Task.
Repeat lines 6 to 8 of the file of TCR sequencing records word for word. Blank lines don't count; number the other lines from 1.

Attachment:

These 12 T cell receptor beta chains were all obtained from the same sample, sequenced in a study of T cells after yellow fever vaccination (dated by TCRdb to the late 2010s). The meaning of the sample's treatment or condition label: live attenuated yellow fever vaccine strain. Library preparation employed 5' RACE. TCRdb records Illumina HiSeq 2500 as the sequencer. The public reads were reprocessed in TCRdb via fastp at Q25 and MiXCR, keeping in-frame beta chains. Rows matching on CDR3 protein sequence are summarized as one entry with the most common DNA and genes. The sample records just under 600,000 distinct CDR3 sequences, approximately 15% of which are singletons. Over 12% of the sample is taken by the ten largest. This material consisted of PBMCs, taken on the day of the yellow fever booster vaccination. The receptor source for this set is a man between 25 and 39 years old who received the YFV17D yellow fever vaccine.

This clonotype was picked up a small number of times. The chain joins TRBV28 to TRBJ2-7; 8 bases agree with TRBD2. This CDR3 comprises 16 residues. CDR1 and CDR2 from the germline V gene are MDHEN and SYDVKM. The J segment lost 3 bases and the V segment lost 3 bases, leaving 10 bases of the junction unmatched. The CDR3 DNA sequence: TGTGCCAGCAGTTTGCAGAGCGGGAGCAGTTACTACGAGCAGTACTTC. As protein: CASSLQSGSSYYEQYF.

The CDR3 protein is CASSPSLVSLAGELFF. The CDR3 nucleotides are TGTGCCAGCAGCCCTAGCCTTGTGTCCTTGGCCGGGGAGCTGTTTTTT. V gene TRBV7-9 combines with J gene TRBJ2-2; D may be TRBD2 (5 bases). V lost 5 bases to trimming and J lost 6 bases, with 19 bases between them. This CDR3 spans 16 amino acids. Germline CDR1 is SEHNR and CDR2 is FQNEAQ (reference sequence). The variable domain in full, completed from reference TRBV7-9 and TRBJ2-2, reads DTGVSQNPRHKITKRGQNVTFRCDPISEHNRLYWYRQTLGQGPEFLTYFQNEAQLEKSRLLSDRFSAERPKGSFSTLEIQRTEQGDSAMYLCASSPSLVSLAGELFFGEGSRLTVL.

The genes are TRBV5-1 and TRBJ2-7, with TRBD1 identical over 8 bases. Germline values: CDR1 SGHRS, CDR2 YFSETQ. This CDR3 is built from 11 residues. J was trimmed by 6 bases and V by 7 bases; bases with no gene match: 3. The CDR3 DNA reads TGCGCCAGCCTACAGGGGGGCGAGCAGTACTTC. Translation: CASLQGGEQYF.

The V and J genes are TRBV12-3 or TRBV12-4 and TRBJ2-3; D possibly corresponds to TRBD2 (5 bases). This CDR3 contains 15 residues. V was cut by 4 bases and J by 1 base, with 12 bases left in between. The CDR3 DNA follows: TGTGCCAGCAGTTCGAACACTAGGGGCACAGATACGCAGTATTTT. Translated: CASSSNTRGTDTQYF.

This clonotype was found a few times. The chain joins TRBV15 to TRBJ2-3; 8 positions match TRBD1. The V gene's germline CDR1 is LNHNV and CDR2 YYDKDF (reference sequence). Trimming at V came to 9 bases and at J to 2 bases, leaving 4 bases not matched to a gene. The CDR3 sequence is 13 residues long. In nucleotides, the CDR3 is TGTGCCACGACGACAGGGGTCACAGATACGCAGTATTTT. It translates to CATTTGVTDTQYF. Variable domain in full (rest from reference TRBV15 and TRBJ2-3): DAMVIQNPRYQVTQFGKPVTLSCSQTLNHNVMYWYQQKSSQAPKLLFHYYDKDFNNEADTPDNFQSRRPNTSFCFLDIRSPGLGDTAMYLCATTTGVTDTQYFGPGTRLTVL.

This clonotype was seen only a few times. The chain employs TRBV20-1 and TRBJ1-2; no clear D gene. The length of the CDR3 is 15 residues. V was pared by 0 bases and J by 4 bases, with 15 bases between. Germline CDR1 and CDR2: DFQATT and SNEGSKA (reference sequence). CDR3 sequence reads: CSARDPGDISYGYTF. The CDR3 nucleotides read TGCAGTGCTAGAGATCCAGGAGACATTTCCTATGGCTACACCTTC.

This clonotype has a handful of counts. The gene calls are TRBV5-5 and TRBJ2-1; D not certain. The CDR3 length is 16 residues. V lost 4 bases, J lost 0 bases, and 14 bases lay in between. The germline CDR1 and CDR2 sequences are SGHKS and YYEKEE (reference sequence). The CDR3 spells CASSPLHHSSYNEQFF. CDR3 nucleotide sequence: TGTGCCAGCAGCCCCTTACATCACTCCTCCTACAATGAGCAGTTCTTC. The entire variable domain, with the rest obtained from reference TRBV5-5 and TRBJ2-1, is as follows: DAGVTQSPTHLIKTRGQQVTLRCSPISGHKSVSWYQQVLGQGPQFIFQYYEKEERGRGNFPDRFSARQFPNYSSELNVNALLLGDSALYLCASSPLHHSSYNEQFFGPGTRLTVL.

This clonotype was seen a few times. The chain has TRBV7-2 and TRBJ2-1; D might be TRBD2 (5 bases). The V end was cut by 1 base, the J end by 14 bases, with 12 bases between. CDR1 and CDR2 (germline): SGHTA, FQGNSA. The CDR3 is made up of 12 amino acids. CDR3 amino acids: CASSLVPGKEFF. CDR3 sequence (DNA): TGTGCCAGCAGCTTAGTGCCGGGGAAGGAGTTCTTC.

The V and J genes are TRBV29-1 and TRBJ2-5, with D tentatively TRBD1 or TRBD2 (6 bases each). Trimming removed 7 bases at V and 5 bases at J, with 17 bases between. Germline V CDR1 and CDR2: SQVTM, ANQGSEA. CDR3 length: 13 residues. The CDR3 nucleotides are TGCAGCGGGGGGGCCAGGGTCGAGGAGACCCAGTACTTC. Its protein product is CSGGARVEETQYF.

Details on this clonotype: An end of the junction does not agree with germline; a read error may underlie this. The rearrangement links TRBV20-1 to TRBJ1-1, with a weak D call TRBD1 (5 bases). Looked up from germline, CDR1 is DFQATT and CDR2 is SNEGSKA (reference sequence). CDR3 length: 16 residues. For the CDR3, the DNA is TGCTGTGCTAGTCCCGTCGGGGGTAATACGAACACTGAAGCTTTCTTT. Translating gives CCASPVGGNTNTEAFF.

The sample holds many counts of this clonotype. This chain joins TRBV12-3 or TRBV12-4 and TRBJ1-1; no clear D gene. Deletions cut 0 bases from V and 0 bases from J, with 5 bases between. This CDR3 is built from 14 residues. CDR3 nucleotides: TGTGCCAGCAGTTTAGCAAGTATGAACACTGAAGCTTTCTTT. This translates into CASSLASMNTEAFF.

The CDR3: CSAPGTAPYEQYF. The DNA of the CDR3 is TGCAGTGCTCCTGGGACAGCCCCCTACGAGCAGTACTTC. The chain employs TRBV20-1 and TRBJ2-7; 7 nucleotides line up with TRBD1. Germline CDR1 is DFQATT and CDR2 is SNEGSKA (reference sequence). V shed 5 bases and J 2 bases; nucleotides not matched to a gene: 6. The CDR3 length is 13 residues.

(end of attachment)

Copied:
This clonotype was found a few times. The chain joins TRBV15 to TRBJ2-3; 8 positions match TRBD1. The V gene's germline CDR1 is LNHNV and CDR2 YYDKDF (reference sequence). Trimming at V came to 9 bases and at J to 2 bases, leaving 4 bases not matched to a gene. The CDR3 sequence is 13 residues long. In nucleotides, the CDR3 is TGTGCCACGACGACAGGGGTCACAGATACGCAGTATTTT. It translates to CATTTGVTDTQYF. Variable domain in full (rest from reference TRBV15 and TRBJ2-3): DAMVIQNPRYQVTQFGKPVTLSCSQTLNHNVMYWYQQKSSQAPKLLFHYYDKDFNNEADTPDNFQSRRPNTSFCFLDIRSPGLGDTAMYLCATTTGVTDTQYFGPGTRLTVL.

This clonotype was seen only a few times. The chain employs TRBV20-1 and TRBJ1-2; no clear D gene. The length of the CDR3 is 15 residues. V was pared by 0 bases and J by 4 bases, with 15 bases between. Germline CDR1 and CDR2: DFQATT and SNEGSKA (reference sequence). CDR3 sequence reads: CSARDPGDISYGYTF. The CDR3 nucleotides read TGCAGTGCTAGAGATCCAGGAGACATTTCCTATGGCTACACCTTC.

This clonotype has a handful of counts. The gene calls are TRBV5-5 and TRBJ2-1; D not certain. The CDR3 length is 16 residues. V lost 4 bases, J lost 0 bases, and 14 bases lay in between. The germline CDR1 and CDR2 sequences are SGHKS and YYEKEE (reference sequence). The CDR3 spells CASSPLHHSSYNEQFF. CDR3 nucleotide sequence: TGTGCCAGCAGCCCCTTACATCACTCCTCCTACAATGAGCAGTTCTTC. The entire variable domain, with the rest obtained from reference TRBV5-5 and TRBJ2-1, is as follows: DAGVTQSPTHLIKTRGQQVTLRCSPISGHKSVSWYQQVLGQGPQFIFQYYEKEERGRGNFPDRFSARQFPNYSSELNVNALLLGDSALYLCASSPLHHSSYNEQFFGPGTRLTVL.